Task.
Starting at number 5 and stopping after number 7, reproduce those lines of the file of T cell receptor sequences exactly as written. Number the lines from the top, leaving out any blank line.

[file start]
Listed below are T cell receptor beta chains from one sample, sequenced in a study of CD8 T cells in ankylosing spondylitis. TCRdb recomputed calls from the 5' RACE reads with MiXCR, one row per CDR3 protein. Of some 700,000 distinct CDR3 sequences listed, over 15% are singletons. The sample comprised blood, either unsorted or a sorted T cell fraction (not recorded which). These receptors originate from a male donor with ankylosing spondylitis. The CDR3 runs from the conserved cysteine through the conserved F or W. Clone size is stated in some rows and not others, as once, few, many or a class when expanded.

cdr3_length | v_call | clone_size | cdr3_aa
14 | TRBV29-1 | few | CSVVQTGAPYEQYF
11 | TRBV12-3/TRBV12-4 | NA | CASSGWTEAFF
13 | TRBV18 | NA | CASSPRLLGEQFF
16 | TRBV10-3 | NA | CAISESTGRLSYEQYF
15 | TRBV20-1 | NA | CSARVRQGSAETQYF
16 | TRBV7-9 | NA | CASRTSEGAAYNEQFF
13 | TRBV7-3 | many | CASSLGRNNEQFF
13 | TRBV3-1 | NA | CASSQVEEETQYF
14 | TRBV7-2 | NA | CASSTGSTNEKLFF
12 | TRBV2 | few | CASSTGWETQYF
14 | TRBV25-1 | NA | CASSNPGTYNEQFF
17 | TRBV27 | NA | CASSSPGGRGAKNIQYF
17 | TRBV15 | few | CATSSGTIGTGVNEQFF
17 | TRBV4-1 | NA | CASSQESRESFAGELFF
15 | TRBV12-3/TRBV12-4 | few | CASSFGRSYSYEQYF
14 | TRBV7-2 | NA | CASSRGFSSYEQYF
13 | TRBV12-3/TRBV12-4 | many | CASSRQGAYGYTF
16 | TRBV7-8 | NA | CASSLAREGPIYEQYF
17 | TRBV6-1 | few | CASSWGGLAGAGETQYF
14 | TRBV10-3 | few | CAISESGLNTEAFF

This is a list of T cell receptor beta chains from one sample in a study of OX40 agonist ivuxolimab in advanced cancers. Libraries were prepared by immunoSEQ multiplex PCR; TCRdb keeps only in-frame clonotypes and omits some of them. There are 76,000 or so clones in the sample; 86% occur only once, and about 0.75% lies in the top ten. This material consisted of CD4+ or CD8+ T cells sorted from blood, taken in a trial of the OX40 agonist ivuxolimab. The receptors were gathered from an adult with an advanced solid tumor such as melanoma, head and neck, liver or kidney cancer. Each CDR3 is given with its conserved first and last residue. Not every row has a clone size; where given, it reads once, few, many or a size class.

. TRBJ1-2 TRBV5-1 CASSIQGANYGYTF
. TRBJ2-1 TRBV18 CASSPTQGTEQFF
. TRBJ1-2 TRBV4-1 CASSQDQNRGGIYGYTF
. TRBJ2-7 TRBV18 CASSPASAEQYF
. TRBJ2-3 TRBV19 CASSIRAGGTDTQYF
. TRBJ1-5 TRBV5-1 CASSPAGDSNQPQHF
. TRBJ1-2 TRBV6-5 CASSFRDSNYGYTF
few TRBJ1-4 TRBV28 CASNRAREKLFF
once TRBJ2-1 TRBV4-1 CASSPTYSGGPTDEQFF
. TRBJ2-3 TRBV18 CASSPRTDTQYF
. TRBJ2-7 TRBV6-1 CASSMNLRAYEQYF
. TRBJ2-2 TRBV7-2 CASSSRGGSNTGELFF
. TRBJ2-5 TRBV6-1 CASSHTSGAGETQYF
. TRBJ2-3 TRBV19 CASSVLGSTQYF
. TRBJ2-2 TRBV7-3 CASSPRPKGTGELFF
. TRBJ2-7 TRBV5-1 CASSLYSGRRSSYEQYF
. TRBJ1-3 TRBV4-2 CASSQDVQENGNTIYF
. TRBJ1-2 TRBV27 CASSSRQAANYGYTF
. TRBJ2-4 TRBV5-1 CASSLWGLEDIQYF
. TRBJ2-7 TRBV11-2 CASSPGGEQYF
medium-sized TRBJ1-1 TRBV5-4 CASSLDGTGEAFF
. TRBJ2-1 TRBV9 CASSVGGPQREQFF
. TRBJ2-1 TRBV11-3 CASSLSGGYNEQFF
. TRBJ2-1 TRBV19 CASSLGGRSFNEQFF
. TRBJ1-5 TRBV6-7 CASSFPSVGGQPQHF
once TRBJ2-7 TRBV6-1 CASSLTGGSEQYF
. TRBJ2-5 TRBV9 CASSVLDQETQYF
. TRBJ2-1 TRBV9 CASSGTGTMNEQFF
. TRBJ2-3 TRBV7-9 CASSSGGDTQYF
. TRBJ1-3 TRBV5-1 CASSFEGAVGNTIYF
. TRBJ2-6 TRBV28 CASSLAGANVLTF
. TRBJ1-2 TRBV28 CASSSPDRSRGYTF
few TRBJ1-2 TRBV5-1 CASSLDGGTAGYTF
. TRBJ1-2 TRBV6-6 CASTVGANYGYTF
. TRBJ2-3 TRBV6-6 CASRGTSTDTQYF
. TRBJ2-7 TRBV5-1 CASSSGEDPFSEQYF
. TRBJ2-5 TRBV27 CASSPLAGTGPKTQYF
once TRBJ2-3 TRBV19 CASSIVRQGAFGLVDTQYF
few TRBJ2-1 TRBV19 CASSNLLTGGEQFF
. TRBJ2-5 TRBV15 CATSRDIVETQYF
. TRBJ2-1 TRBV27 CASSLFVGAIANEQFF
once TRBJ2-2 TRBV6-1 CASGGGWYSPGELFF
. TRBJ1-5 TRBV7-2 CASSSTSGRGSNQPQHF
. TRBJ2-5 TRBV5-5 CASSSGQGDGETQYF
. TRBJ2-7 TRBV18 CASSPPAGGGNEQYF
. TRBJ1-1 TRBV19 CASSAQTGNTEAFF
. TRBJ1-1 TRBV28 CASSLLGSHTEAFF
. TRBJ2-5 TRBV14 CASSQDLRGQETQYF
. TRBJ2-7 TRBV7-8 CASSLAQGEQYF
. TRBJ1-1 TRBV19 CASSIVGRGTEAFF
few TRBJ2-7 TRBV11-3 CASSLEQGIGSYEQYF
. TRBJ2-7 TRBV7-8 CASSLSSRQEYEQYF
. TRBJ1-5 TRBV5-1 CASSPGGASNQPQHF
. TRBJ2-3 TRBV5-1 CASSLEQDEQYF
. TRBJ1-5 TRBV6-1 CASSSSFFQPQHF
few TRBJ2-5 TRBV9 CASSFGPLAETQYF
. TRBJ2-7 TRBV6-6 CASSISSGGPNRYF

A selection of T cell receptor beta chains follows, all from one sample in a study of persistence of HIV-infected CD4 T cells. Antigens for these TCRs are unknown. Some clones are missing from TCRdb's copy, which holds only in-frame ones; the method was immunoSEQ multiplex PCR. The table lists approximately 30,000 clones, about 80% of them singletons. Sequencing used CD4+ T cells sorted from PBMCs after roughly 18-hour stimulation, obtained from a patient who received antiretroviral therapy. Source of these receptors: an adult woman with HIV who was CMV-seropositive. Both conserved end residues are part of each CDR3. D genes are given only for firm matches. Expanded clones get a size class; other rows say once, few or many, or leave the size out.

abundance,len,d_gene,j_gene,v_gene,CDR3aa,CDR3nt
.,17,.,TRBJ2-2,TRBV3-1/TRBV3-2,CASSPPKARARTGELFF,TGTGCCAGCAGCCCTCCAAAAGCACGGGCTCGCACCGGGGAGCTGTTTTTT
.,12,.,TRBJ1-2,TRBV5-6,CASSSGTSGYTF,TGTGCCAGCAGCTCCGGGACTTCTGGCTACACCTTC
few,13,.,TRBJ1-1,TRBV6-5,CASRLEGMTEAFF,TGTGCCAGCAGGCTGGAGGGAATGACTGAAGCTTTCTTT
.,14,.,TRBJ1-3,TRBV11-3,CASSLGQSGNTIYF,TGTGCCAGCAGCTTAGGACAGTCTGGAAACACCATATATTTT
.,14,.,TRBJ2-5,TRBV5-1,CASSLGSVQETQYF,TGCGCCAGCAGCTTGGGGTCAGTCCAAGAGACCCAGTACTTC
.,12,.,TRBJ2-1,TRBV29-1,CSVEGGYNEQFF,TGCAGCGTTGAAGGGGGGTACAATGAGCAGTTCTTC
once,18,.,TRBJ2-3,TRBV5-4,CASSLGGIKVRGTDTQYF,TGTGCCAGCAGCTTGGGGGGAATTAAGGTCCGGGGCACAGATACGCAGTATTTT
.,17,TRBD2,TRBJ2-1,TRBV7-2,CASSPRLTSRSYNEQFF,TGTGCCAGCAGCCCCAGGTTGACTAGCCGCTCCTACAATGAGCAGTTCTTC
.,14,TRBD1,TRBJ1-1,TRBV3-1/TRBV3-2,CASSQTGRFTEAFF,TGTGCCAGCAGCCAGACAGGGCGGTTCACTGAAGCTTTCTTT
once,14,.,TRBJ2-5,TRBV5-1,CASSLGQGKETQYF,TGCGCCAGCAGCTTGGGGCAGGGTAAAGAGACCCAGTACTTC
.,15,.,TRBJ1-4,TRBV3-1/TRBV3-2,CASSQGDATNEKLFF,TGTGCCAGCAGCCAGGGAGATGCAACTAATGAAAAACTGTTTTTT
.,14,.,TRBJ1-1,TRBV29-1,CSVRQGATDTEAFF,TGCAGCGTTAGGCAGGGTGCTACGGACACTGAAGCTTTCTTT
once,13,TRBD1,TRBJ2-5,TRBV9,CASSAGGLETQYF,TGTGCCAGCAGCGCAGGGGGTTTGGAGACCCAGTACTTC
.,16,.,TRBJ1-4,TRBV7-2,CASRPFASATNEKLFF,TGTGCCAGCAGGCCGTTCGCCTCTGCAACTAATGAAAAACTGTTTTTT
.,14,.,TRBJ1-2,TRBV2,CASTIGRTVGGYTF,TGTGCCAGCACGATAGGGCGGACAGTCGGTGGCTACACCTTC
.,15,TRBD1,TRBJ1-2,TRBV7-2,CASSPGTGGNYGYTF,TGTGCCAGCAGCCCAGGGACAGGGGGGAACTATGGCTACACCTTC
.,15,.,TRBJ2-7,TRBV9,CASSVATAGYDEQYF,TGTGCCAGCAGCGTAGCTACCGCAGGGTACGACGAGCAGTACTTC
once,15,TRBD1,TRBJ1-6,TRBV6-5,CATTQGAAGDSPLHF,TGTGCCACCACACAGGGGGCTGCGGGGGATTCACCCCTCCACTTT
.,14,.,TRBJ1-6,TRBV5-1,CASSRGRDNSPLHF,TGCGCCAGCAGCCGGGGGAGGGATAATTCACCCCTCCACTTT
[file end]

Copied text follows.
13 | TRBV18 | NA | CASSPRLLGEQFF
16 | TRBV10-3 | NA | CAISESTGRLSYEQYF
15 | TRBV20-1 | NA | CSARVRQGSAETQYF